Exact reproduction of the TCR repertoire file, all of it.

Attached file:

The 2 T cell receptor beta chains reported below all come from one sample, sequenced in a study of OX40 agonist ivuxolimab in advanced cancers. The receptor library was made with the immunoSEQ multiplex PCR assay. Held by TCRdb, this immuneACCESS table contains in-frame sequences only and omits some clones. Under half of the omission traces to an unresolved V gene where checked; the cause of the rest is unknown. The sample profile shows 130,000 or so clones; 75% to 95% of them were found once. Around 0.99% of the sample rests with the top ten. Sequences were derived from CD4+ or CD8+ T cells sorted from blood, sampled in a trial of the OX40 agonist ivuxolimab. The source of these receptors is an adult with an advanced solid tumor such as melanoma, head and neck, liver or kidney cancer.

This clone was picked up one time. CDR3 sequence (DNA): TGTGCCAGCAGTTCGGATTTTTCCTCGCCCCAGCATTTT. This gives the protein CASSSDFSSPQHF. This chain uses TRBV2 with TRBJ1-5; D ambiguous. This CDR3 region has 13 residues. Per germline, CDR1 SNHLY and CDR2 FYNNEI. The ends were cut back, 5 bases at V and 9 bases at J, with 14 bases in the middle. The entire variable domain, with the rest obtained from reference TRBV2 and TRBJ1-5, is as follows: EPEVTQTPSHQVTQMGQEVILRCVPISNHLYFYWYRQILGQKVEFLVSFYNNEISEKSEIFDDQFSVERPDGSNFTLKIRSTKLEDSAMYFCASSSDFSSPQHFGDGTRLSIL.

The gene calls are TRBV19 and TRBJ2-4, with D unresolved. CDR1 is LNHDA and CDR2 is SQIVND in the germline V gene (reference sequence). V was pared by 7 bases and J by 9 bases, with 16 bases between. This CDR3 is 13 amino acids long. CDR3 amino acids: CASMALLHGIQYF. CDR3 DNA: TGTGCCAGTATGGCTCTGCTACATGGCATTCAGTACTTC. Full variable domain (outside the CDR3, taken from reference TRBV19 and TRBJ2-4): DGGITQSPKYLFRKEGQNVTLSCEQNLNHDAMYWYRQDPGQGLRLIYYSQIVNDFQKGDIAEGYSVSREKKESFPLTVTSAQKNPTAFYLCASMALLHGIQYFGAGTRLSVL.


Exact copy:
The 2 T cell receptor beta chains reported below all come from one sample, sequenced in a study of OX40 agonist ivuxolimab in advanced cancers. The receptor library was made with the immunoSEQ multiplex PCR assay. Held by TCRdb, this immuneACCESS table contains in-frame sequences only and omits some clones. Under half of the omission traces to an unresolved V gene where checked; the cause of the rest is unknown. The sample profile shows 130,000 or so clones; 75% to 95% of them were found once. Around 0.99% of the sample rests with the top ten. Sequences were derived from CD4+ or CD8+ T cells sorted from blood, sampled in a trial of the OX40 agonist ivuxolimab. The source of these receptors is an adult with an advanced solid tumor such as melanoma, head and neck, liver or kidney cancer.

This clone was picked up one time. CDR3 sequence (DNA): TGTGCCAGCAGTTCGGATTTTTCCTCGCCCCAGCATTTT. This gives the protein CASSSDFSSPQHF. This chain uses TRBV2 with TRBJ1-5; D ambiguous. This CDR3 region has 13 residues. Per germline, CDR1 SNHLY and CDR2 FYNNEI. The ends were cut back, 5 bases at V and 9 bases at J, with 14 bases in the middle. The entire variable domain, with the rest obtained from reference TRBV2 and TRBJ1-5, is as follows: EPEVTQTPSHQVTQMGQEVILRCVPISNHLYFYWYRQILGQKVEFLVSFYNNEISEKSEIFDDQFSVERPDGSNFTLKIRSTKLEDSAMYFCASSSDFSSPQHFGDGTRLSIL.

The gene calls are TRBV19 and TRBJ2-4, with D unresolved. CDR1 is LNHDA and CDR2 is SQIVND in the germline V gene (reference sequence). V was pared by 7 bases and J by 9 bases, with 16 bases between. This CDR3 is 13 amino acids long. CDR3 amino acids: CASMALLHGIQYF. CDR3 DNA: TGTGCCAGTATGGCTCTGCTACATGGCATTCAGTACTTC. Full variable domain (outside the CDR3, taken from reference TRBV19 and TRBJ2-4): DGGITQSPKYLFRKEGQNVTLSCEQNLNHDAMYWYRQDPGQGLRLIYYSQIVNDFQKGDIAEGYSVSREKKESFPLTVTSAQKNPTAFYLCASMALLHGIQYFGAGTRLSVL.